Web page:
Finish up configuring your system, you may have to rename your network
interfaces, reset IP addresses, fix DNS resolution integrating with OpenShift. Here, we could use cloud-init, or script our own contextualization, installing OpenShift Service CA, …


About a couple months ago, I started working for Peerio. I’ll probably make an other post introducing them better, as the product is pretty exciting, the client has been open sourced, mobile clients will be released soon, code is audited by Cure53
Point being, since then, I’m dealing with our hosting provider, pretty much auditing their work.

One problem we had was the monitoring setup. After a couple weeks asking, I finally got an explanation as for how they were monitoring service, and why they systematically missed service outages.
Discovering the “monitoring” provided was based on a PING check every 5 minutes, and a SNMP disk check: I reminded our provider that our contract specifically tells about an http check matching a string, and so far we had to do that check ourselves.

After a few days of reflection, our provider contacted us back, proposing to register our instances to datadog and setup monitoring from there.
My first reaction, discovering Datadog, is looks a little bit like graphite, collectd. To some extend, even munin. Although, Datadog meta tags tells about traps, monitoring, … Why not. Still, note that the free version only allows to register 5 hosts.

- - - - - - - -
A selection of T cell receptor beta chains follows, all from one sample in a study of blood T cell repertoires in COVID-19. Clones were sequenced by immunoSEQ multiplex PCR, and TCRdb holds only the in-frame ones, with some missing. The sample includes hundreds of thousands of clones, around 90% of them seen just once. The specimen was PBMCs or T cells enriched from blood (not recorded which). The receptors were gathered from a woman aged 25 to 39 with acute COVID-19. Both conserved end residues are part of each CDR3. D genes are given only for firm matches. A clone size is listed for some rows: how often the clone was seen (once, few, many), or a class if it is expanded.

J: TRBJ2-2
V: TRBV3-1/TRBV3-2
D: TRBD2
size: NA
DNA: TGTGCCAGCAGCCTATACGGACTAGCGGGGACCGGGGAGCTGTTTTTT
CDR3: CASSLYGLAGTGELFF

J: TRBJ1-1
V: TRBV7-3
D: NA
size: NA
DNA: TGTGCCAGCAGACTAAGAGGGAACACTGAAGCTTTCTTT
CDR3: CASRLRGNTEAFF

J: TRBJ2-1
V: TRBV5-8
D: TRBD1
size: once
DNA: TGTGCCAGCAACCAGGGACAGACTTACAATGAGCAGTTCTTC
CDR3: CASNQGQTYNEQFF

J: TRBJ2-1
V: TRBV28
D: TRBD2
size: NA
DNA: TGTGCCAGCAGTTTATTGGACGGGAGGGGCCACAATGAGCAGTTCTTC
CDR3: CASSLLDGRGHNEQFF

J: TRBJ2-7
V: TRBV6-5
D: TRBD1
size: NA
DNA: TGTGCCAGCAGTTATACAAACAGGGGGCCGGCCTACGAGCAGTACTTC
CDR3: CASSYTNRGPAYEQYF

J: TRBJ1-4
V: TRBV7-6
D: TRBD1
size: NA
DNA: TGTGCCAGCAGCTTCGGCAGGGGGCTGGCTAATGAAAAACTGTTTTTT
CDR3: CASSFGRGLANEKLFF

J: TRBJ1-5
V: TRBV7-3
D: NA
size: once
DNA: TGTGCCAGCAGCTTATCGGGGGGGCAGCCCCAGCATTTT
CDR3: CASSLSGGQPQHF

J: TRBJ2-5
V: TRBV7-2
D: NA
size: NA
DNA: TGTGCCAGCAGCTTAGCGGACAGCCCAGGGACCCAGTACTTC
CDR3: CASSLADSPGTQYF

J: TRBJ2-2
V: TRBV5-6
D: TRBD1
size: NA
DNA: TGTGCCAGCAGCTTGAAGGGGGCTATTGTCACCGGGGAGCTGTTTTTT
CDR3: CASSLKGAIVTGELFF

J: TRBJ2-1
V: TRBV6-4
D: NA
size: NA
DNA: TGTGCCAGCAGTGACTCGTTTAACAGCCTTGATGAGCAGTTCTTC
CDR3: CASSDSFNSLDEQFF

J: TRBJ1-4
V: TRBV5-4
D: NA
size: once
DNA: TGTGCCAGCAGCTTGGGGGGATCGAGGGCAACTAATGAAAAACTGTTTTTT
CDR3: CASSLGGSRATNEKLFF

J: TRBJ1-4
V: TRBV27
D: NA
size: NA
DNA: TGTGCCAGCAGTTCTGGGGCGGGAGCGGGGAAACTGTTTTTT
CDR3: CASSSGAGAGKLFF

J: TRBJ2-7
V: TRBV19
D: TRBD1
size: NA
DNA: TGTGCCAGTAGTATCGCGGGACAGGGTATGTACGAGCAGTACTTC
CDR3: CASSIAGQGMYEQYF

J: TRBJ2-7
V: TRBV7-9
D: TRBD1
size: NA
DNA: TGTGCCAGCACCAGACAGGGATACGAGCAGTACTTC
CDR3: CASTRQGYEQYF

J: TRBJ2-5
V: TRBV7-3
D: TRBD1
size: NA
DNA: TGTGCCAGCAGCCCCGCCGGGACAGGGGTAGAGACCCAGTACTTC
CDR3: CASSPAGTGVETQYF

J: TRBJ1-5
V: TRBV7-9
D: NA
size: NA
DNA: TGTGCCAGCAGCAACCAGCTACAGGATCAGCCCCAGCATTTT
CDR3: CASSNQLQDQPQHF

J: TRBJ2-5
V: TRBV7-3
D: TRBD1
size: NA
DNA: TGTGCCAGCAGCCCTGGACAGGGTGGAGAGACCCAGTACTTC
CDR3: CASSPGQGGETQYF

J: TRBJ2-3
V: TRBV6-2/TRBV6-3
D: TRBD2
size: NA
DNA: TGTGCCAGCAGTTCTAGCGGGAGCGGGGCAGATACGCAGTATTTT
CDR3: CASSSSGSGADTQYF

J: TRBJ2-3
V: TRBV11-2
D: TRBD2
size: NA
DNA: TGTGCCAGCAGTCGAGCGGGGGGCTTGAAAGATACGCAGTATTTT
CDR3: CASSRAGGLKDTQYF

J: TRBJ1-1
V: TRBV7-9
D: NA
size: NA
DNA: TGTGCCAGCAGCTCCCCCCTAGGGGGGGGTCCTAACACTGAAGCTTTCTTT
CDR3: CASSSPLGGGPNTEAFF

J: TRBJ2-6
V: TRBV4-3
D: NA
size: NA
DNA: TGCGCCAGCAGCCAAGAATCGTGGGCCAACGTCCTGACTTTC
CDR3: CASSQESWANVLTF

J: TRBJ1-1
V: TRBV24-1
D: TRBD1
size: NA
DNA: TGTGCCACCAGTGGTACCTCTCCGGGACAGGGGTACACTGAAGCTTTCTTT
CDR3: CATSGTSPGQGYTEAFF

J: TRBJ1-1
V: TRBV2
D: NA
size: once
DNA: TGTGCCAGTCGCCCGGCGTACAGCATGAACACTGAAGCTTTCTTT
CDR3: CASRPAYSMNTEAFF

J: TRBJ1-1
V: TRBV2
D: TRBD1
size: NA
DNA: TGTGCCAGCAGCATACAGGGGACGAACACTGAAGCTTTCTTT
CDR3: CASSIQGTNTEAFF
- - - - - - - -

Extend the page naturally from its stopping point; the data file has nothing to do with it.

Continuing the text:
I’ll skip the part where our provider fails to configure our http check, and end up graphing the response time of our haproxy, regardless of the reponse code (200, 301, 502, nevermind, haproxy answers), while the http check on nginx fails (getting https://localhost/, with the certificate check option set to true). When replacing our production servers, I shut down the haproxy service from our former production instances, to realize datadog was complaining about failing to parse the plugin output before disabling the plugin on the corresponding hosts. Epic.
We are just about to get rid of them, for breach of contract. I already have my nagios (icinga2) based monitoring. But I’m still intrigued: a monitoring solution that may effectively distinguish failing instances from nodes being replaced in an AutoScale Group could be pretty interesting, hosting our service on AWS.

Datadog Infrastructure View

Datadog Infrastructure View

The first thing we could say about Datadog, is that it’s “easy” – and based on python.
Easy to install, easy to use, easy to configure checks, easy to make sense out of data. Pretty nice dashboards, in comparison to collectd or munin. I haven’t looked at their whole list of “integrations” yet (integration: module you enable from your dashboard, provided that your agents forward metrics this plugin may use generating graphs or sending alerts), though the ones activated so far are pretty much what we could hope for.

Let’s review a few of them, starting with the haproxy dashboard:

Datadog HAproxy dashboard

Datadog HAproxy dashboard

The only thing I’m not sure to understand yet, is how to look up the amount of current sessions, which is something relatively easy to set up using munin:

Munin haproxy sessions rate

Munin HAproxy sessions rate




Still, datadog metrics are relevant, the ‘2xx’ div is arguably more interesting than  some ‘error rate’ graph. And over all: these dashboards aggregate data for all your setup – unless configured otherwise. More comparable to collectd/graphite on that matter, than munin where I have to use separate tabs.

Datadog Nginx dashboard